Looming foreclosure can be one of the scariest times for any family down on its luck. So, it stands to reason that crooks would design scams to target that vulnerability and try to squeeze whatever money these people who can’t pay their bills can scrape up.

The state of California has issued a warning about a scam that involves getting these vulnerable homeowners to pay fees up front with the idea of winning a lawsuit that will get them their homes free and clear. The cost to participate in this heavily marketed scam is $5,000.

The scam is particular elaborate since a federal ban went into effect earlier this year against requiring up-front payments to those offering mortgage relief. Rules being what they are, there is an exception to it — for lawyers. While the terms are a bit more specific than that, it opened the door to people supposedly working on behalf of lawyers to still preying on those whose homes are being foreclosed.

“Those who continue to prey on and victimize vulnerable homeowners have not given up,” the warning by Wayne S. Bell, chief counsel of the California Department of Real Estate, says. “They just change their tactics and modify their sales pitches to keep taking advantage of those who are desperate to save their homes. And some of the frauds seeking to rip off desperate homeowners are trying to use the lawyer exemption above to collect advance fees for mortgage assistance relief litigation.”

Those running the scam are making claims across the country, using the web as their vehicle in many instance, to try to sell these folks on the idea they will not only not lose their home to the bank, they’ll win full ownership.

The scammers try to convince their targets that they will be participating in a “mass joinder” or class-action lawsuit. Here are a few of the claims being made that were highlighted by California officials:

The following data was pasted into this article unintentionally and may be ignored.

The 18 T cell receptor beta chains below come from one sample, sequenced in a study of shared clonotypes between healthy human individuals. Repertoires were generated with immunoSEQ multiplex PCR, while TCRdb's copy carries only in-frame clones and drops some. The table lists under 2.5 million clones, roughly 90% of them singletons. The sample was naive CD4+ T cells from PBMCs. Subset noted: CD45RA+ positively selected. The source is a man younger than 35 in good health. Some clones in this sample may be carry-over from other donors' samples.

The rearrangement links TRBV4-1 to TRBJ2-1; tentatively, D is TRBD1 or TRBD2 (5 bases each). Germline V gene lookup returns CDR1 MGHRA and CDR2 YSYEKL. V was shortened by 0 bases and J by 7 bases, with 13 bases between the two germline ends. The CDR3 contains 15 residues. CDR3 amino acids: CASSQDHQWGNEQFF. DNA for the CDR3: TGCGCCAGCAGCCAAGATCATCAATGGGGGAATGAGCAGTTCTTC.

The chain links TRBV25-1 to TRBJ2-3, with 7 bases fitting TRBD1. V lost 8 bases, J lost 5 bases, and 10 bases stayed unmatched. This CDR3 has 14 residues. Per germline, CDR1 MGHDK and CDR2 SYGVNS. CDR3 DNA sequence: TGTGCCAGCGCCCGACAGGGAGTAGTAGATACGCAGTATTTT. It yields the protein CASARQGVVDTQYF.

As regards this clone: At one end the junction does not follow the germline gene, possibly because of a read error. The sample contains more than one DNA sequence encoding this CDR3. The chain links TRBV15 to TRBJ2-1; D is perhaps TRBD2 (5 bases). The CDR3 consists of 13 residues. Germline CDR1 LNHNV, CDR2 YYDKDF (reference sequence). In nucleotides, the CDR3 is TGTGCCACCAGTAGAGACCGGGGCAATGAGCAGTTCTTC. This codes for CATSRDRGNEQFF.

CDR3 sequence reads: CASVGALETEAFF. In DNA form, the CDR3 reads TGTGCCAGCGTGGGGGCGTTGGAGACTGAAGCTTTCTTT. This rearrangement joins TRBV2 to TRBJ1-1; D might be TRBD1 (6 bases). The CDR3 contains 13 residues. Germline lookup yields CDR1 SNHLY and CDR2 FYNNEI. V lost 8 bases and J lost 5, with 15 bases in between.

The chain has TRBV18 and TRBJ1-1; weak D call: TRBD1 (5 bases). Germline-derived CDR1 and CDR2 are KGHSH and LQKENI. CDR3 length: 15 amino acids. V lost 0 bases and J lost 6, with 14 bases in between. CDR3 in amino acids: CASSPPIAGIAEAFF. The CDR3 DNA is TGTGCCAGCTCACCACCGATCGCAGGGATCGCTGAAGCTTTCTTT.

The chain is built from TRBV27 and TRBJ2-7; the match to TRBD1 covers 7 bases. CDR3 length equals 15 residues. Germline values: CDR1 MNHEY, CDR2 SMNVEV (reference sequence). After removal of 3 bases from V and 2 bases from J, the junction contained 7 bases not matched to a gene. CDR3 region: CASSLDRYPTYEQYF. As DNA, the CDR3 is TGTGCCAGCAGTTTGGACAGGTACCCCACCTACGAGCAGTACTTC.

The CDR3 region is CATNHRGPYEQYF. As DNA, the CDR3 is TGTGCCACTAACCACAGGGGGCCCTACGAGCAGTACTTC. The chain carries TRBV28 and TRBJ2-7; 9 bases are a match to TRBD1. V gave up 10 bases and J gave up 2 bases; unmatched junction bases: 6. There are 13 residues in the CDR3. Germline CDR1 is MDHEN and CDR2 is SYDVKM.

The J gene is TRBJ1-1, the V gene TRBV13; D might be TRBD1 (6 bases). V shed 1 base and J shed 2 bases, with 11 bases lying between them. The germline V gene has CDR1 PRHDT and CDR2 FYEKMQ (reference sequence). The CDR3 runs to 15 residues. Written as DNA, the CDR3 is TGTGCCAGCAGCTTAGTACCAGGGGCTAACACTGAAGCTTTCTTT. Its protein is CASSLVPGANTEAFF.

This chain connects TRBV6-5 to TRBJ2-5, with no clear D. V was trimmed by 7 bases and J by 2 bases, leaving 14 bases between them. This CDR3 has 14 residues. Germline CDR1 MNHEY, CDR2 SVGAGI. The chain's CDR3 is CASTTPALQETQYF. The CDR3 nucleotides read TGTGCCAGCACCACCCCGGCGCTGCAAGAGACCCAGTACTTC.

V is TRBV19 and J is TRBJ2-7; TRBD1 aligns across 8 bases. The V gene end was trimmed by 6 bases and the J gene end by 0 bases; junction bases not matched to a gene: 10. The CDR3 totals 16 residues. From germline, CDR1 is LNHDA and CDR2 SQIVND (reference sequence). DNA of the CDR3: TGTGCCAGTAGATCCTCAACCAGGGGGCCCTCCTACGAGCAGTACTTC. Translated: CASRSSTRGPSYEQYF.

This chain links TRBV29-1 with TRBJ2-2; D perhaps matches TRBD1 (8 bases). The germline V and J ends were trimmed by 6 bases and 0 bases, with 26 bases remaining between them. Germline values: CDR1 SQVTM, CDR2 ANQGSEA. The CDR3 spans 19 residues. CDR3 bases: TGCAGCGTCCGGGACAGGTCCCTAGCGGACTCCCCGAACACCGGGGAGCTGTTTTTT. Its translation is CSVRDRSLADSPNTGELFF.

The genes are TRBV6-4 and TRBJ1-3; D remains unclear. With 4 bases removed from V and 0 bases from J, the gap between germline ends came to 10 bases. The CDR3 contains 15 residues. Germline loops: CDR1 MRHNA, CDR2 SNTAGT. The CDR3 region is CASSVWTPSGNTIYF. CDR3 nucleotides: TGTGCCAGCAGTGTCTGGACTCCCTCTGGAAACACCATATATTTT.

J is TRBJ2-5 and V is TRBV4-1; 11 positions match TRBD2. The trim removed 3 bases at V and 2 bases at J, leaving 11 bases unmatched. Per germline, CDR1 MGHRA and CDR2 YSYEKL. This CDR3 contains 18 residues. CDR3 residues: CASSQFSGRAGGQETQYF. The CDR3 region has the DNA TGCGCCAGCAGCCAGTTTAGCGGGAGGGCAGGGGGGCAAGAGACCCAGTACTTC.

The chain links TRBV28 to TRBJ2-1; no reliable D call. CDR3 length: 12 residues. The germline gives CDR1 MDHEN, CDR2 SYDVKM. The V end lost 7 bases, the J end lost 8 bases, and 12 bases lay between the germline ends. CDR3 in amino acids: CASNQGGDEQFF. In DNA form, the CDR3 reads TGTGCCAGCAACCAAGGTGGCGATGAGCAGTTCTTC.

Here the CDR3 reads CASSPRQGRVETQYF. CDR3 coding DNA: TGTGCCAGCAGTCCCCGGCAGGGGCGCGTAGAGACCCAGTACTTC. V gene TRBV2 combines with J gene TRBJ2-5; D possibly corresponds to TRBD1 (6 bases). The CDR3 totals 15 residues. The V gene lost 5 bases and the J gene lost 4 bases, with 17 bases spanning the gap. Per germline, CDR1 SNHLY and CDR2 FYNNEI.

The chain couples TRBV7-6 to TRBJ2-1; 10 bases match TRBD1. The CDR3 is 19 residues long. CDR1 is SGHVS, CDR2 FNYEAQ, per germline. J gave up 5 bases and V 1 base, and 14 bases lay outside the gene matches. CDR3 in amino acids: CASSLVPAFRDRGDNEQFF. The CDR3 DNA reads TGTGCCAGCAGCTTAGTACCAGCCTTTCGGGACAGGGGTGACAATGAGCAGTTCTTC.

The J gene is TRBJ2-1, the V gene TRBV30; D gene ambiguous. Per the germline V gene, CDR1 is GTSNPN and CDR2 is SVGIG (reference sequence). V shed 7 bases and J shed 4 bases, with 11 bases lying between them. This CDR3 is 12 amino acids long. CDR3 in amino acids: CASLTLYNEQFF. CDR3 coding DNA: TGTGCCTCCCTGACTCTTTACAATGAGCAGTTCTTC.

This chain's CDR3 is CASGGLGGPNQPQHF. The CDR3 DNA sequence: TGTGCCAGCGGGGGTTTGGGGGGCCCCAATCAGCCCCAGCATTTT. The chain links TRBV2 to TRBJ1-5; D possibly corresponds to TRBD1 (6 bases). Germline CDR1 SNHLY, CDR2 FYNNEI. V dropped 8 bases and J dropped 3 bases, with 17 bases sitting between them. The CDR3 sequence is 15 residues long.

* If you join in the suit, you can remain in your home and stop paying your mortgage.

* When the lawsuit is filed, your obligation to the bank ends.

* Lawyers are “turning the tables on lenders and getting cash settlements for homeowners”.
Some of the claims are more or less grandiose, but similar, and always dangling the idea of not just any victory — but an overwhelming one.

Officials pointed out that the issue is clouded by the idea that there are, indeed, real lawsuits going on. So, the issue is warning consumers to beware when unrealistic claims being made, guarantees are proffered and when money is sought in advance.

The firm of Kramer & Kaslow, is involved a complex case alleging widespread fraud by lenders, has been used on dozens of websites and by still more mailings to lend legitimacy to the get-rich-quick notions being sold.

The firm has posted cease and desist letters sent to numerous entities trying to get vulnerable homeowners’ buy-in.

Before signing up to be part of any lawsuit like this, consider the following:

* Lawsuits take a long time to resolve and even victory can be drawn out over appeals. That means promises of speedy resolution are hollow.

* Filing a lawsuit will not automatically stop a foreclosure proceeding and end your obligation to a mortgage holder.

* Be extremely skeptical of anyone reaching out to you marketing legal services – no matter how good their spin – particularly when they are asking for money in exchange. Class action lawsuits don’t require up-front payments by litigants. Rather, settlements or victory, whenever that might come, yields a share to those in the affected class.